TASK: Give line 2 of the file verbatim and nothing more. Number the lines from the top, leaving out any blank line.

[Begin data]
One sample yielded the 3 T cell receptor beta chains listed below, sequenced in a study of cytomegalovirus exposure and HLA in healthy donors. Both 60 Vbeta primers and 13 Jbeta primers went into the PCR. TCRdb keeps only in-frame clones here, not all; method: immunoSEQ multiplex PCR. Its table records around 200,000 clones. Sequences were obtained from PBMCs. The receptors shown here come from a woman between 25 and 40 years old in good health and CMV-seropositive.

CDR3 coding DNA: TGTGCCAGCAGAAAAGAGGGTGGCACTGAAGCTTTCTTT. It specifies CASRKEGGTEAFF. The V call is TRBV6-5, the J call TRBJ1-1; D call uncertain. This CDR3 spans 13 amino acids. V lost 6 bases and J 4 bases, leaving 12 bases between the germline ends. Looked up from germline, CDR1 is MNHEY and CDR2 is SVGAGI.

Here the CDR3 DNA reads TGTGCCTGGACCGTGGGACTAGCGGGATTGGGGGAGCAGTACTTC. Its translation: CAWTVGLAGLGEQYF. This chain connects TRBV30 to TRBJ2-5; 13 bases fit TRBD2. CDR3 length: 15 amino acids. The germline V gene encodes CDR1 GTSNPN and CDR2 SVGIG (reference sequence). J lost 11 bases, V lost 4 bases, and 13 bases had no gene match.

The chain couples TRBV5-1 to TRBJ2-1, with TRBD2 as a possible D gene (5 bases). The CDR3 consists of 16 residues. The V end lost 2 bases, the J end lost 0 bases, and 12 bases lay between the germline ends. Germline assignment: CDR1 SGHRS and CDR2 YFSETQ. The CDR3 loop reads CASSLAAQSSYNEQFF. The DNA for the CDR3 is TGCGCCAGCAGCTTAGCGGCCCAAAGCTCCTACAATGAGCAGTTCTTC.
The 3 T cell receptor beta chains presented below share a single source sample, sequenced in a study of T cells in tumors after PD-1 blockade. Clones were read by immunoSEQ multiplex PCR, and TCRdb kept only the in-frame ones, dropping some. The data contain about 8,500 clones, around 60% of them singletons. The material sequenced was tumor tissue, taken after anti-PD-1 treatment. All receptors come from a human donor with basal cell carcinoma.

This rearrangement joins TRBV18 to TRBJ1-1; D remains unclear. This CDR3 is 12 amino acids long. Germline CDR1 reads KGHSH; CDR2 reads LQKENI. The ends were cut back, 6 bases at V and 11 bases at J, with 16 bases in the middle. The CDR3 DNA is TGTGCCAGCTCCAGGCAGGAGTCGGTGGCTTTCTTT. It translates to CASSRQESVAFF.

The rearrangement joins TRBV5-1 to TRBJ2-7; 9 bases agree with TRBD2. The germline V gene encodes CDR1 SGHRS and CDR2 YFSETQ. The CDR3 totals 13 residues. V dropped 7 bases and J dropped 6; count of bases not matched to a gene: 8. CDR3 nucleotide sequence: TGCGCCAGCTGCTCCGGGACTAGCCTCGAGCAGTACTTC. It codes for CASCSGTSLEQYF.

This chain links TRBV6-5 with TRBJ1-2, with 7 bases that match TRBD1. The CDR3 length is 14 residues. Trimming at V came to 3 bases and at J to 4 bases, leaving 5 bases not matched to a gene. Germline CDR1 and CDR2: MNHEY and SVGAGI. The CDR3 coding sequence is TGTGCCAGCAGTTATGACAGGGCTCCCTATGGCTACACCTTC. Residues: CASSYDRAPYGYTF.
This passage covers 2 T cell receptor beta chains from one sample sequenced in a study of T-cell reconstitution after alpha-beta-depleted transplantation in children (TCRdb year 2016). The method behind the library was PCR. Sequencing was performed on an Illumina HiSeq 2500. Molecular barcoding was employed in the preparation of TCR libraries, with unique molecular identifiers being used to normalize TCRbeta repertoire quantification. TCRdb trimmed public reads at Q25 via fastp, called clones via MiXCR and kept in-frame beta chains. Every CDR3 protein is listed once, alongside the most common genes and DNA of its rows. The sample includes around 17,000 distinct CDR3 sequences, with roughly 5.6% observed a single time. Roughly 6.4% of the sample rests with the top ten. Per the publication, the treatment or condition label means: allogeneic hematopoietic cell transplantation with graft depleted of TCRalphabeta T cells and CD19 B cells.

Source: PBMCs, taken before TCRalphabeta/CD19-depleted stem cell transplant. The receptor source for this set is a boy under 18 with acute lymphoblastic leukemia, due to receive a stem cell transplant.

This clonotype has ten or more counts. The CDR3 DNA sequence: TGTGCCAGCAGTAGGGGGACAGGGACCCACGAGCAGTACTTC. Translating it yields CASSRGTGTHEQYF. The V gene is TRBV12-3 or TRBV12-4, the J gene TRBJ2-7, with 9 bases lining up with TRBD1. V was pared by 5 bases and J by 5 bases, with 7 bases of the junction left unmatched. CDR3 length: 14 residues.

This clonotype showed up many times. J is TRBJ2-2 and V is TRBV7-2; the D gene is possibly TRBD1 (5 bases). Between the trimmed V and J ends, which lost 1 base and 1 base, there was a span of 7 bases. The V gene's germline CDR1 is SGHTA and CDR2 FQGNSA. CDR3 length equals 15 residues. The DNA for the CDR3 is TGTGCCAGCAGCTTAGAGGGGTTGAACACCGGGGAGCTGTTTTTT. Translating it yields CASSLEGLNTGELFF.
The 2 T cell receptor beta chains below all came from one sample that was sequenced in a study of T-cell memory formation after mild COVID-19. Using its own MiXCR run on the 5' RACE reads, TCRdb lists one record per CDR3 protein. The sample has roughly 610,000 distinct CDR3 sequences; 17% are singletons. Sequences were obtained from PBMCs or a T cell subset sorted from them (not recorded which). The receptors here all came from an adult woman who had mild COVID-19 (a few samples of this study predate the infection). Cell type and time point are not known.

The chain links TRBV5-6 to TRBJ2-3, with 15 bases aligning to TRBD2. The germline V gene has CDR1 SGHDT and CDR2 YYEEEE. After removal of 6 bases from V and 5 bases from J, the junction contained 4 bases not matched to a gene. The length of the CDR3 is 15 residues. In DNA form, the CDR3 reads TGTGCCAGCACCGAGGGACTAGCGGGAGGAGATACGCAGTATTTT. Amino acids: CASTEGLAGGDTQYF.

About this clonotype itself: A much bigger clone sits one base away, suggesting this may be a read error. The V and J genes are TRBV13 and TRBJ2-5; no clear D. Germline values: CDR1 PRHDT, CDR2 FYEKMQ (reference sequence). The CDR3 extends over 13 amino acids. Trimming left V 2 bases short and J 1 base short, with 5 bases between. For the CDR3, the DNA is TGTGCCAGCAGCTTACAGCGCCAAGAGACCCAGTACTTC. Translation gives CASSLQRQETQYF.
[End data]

CDR3 coding DNA: TGTGCCAGCAGAAAAGAGGGTGGCACTGAAGCTTTCTTT. It specifies CASRKEGGTEAFF. The V call is TRBV6-5, the J call TRBJ1-1; D call uncertain. This CDR3 spans 13 amino acids. V lost 6 bases and J 4 bases, leaving 12 bases between the germline ends. Looked up from germline, CDR1 is MNHEY and CDR2 is SVGAGI.